That's just me.

I don't think it gets much better than sight-fishing for snook in the clear waters of Florida's west coast. These elusive gamefish usually start showing up in the surf as early as March and will remain there thru September. Peak months July and August.

I like to get to my favorite beach around 7:30 a.m. Realize the sun's not up high enough for you to see much. However, I want to be at my favorite spot or in an area I know there are fish when the visibility is prime.

As the sun rises in the east, your window of visibility gets wider and wider. At 7;30 in the morning, you're luck to see 15 feet up the beach. At 10 a.m., you can see snook 150 up the beach. It's that different.

I try to pick a day when the wind is light from the east. That almost assures that I'll be looking for snook in  a calm and clear surf. It's much easier to see them when conditions are good.
Former Venice resident Scott Dempsey fights a snook on fly.

Now, that doesn't mean they're easy to see. If you're new to the game, seeing snook in the surf can be perplexing and quite frustrating.

Most neophytes look for whole snook complete with tails, scales, fins and eyes. If you look for a complete fish, you'll likely be disappointed and swear there are no snook in the surf.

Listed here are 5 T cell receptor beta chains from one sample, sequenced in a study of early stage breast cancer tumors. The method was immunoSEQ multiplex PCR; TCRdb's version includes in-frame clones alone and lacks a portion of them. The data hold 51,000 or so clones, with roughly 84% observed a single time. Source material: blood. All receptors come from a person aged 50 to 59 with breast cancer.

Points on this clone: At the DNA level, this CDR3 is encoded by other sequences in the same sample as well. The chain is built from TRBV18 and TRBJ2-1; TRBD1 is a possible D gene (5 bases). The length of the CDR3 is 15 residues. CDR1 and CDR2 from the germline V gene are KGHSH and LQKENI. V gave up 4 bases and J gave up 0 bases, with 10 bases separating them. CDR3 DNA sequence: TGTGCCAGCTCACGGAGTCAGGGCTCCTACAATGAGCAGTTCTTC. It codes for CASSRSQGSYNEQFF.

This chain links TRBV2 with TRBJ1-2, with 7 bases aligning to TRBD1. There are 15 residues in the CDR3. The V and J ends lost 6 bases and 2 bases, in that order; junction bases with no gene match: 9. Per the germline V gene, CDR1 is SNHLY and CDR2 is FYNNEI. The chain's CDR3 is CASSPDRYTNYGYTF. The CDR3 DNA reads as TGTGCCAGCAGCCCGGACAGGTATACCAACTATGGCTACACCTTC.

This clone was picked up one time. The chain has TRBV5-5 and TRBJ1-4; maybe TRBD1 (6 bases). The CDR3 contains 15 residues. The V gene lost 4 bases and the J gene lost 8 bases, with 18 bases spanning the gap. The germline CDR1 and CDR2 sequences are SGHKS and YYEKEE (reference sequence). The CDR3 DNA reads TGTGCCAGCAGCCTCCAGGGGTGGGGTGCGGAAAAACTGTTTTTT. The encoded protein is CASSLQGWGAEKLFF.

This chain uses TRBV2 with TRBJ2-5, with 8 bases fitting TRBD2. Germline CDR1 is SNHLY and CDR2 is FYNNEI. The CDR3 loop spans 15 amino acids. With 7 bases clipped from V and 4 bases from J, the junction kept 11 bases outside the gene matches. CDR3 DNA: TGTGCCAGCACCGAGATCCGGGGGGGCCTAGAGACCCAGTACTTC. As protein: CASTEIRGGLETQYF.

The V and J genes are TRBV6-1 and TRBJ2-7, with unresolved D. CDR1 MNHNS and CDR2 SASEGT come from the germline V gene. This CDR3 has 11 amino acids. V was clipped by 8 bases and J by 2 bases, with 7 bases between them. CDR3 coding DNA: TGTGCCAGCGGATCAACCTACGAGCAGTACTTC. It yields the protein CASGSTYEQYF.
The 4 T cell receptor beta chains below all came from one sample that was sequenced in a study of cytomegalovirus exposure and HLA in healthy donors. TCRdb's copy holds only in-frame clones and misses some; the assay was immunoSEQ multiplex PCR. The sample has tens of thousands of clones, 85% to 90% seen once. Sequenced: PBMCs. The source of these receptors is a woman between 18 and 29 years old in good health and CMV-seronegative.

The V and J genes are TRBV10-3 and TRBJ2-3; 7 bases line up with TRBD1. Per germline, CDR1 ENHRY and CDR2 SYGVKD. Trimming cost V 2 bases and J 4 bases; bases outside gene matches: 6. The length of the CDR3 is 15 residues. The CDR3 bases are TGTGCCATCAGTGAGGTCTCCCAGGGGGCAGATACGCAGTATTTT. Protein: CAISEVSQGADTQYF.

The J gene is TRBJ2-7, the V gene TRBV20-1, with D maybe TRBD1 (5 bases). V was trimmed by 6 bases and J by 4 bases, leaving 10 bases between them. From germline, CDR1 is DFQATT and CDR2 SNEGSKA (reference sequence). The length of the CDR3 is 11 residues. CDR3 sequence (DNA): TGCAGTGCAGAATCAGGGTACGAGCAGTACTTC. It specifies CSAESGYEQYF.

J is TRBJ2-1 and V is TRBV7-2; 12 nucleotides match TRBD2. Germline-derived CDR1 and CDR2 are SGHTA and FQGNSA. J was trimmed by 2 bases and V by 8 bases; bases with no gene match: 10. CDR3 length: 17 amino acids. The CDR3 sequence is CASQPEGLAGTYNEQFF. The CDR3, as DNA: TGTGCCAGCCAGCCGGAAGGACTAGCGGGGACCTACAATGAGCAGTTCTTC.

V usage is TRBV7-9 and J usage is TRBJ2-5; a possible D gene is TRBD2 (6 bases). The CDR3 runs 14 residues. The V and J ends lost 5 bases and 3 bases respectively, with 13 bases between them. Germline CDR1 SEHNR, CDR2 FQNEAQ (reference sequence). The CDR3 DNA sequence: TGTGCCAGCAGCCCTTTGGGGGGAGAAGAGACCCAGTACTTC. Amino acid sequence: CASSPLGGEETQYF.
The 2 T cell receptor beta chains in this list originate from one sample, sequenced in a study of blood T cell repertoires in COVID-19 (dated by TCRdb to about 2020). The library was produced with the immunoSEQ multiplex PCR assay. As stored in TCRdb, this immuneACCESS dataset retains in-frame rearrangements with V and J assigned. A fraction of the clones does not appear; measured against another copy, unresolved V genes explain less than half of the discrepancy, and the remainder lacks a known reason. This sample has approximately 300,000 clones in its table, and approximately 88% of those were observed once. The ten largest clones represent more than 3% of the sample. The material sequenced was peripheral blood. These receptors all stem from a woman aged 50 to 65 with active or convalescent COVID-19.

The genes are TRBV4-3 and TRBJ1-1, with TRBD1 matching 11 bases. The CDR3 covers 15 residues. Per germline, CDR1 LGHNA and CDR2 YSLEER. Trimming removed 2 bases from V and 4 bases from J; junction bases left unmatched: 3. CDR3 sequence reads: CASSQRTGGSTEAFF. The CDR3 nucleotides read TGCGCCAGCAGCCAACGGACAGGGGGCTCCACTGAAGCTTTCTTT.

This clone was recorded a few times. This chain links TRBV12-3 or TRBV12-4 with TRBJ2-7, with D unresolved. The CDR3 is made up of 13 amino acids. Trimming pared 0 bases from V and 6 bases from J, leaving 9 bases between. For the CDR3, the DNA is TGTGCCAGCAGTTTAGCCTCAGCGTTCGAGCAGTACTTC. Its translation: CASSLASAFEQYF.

It's difficult to explain, but I look for a different color. A shape. Movement. There can be a lot going on in the surf, but once you figure things out you won't mistake a snook. In addition to snook, you'll also see mullet, baitfish, whiting, sheepshead, black drum and other species.

Once I spot a snook, I have to determine which way it's swimming or in which direction its facing. If you find a snook cruising north or south just off the dry sand, you've found a fish in what I call the "feeding zone." Fish in that zone (it stretches from the lip of the surf out to four or five feet) are looking for food -- sand fleas, crabs, baitfish. If you've find them there, you've got a decent chance to hook one.

A school of snook in the surf.
You'll also find snook lying on the bottom in the deeper water of the first trough. I suggest casting at those fish, but more often than not they'll ignore your offering. They've already fed and not actively feeding.